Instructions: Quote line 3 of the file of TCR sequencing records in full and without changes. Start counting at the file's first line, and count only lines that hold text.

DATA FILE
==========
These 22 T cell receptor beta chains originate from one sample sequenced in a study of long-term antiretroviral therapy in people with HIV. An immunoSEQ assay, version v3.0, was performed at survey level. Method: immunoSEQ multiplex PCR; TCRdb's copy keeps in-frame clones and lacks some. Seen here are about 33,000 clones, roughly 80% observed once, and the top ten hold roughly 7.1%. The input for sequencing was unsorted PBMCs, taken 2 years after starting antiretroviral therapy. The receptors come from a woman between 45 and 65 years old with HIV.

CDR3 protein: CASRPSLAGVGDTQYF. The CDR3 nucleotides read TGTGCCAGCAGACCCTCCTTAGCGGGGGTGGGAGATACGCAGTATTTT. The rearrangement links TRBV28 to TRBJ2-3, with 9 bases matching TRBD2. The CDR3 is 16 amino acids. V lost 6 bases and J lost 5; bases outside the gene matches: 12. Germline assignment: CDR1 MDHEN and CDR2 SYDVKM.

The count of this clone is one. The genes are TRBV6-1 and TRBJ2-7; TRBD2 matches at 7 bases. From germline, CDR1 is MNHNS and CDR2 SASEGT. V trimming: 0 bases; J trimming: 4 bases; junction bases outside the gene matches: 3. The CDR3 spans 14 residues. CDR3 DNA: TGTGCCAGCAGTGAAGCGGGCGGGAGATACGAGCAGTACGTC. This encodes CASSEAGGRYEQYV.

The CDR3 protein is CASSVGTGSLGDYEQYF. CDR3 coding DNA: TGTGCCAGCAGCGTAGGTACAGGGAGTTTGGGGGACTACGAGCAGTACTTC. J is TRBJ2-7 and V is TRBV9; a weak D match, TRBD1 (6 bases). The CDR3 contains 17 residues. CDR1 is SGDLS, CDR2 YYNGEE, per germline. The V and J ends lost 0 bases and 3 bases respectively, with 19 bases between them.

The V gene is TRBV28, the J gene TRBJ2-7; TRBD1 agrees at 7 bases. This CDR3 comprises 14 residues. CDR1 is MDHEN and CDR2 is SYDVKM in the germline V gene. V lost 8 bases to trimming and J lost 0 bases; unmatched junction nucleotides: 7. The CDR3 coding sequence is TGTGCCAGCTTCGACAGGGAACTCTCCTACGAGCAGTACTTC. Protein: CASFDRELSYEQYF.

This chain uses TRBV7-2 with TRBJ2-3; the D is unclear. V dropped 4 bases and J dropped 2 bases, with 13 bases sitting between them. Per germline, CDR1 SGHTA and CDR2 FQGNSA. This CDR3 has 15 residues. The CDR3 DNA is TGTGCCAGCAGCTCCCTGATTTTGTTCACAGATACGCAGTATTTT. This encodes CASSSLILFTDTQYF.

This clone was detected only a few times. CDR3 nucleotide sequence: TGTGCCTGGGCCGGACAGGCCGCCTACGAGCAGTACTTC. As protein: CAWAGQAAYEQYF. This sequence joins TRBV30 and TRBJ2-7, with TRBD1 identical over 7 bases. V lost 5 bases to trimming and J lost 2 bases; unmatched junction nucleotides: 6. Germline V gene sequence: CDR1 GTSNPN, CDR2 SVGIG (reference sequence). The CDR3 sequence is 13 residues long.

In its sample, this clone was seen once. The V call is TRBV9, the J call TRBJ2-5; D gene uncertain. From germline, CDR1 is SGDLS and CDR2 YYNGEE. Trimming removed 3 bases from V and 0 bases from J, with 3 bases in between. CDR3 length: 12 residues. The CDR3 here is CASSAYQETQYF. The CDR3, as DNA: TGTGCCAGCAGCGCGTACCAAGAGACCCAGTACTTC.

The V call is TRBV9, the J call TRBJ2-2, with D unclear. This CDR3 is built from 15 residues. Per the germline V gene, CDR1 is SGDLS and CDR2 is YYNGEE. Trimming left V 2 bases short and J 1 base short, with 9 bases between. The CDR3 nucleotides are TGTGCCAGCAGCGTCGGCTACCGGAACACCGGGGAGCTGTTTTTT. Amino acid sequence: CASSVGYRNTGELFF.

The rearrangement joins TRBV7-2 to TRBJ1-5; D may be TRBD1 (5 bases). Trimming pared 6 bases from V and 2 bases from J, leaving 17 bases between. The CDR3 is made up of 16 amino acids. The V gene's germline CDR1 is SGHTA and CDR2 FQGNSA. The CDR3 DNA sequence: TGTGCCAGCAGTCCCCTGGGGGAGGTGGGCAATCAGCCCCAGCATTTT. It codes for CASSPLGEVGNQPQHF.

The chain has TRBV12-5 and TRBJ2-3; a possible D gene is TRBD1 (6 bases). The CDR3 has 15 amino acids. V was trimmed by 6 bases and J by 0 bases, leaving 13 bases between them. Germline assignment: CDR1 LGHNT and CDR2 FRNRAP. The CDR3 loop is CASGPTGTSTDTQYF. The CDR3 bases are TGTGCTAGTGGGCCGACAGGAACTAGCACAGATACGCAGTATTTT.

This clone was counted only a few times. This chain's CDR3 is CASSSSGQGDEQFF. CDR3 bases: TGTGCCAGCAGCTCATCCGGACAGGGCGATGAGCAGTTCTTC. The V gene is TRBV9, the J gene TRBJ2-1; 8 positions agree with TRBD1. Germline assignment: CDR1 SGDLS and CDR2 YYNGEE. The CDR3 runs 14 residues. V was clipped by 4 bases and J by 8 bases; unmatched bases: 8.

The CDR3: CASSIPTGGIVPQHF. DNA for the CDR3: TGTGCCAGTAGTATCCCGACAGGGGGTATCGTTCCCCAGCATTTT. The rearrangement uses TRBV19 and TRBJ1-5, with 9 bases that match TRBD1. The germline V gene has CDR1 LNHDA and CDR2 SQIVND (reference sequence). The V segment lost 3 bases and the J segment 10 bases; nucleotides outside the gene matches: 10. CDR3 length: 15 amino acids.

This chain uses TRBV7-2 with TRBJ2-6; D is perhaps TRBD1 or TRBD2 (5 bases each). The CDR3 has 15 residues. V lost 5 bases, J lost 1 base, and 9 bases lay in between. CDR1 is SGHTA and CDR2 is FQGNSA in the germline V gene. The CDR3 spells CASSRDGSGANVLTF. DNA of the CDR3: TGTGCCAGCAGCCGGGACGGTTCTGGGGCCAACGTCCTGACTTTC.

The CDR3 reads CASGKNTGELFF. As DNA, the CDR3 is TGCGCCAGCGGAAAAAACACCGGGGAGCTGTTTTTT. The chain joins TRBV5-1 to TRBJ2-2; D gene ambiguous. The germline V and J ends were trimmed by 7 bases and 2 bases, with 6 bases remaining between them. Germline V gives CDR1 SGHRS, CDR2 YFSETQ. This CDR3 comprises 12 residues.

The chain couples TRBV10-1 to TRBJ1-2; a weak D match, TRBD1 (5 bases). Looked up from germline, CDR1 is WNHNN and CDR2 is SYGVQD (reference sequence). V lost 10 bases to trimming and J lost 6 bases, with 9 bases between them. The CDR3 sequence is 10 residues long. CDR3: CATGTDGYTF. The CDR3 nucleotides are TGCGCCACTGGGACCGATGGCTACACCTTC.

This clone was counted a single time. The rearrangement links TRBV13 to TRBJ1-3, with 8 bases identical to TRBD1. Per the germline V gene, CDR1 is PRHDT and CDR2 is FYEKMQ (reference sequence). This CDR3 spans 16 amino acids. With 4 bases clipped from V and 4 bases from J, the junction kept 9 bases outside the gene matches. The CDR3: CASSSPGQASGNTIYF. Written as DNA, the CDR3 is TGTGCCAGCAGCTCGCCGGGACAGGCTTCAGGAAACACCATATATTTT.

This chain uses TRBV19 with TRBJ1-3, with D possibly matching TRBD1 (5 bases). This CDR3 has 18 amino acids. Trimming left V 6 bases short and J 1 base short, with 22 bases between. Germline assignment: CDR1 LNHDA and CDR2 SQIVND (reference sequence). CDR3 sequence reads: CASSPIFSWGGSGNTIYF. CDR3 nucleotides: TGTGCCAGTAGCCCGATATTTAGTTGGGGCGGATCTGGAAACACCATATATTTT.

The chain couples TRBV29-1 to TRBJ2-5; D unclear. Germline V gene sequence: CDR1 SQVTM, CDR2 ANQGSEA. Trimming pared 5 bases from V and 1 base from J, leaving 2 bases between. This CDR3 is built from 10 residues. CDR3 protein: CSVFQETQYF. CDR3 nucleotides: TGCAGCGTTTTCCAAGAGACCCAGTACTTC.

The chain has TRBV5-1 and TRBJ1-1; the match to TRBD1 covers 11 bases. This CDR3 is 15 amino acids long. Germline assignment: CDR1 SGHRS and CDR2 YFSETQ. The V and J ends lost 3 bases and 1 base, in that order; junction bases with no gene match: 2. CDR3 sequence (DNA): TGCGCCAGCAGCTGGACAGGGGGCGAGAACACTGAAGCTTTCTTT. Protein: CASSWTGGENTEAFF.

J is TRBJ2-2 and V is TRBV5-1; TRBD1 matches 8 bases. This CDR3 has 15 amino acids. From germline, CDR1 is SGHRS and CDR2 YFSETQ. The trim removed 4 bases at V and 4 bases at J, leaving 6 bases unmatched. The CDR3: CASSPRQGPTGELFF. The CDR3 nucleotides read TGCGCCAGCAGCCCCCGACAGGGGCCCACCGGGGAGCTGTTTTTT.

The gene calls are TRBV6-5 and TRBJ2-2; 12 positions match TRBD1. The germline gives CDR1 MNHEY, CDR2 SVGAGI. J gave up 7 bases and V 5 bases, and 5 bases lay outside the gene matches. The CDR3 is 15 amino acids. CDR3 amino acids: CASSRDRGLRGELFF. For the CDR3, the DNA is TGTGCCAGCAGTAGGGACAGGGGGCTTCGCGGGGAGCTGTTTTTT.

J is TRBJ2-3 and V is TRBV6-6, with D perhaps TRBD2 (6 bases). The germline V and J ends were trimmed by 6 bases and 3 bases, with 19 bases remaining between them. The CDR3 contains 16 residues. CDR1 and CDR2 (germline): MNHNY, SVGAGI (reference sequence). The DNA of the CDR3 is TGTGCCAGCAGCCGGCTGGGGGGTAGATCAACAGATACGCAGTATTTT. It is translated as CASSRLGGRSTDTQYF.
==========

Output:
The count of this clone is one. The genes are TRBV6-1 and TRBJ2-7; TRBD2 matches at 7 bases. From germline, CDR1 is MNHNS and CDR2 SASEGT. V trimming: 0 bases; J trimming: 4 bases; junction bases outside the gene matches: 3. The CDR3 spans 14 residues. CDR3 DNA: TGTGCCAGCAGTGAAGCGGGCGGGAGATACGAGCAGTACGTC. This encodes CASSEAGGRYEQYV.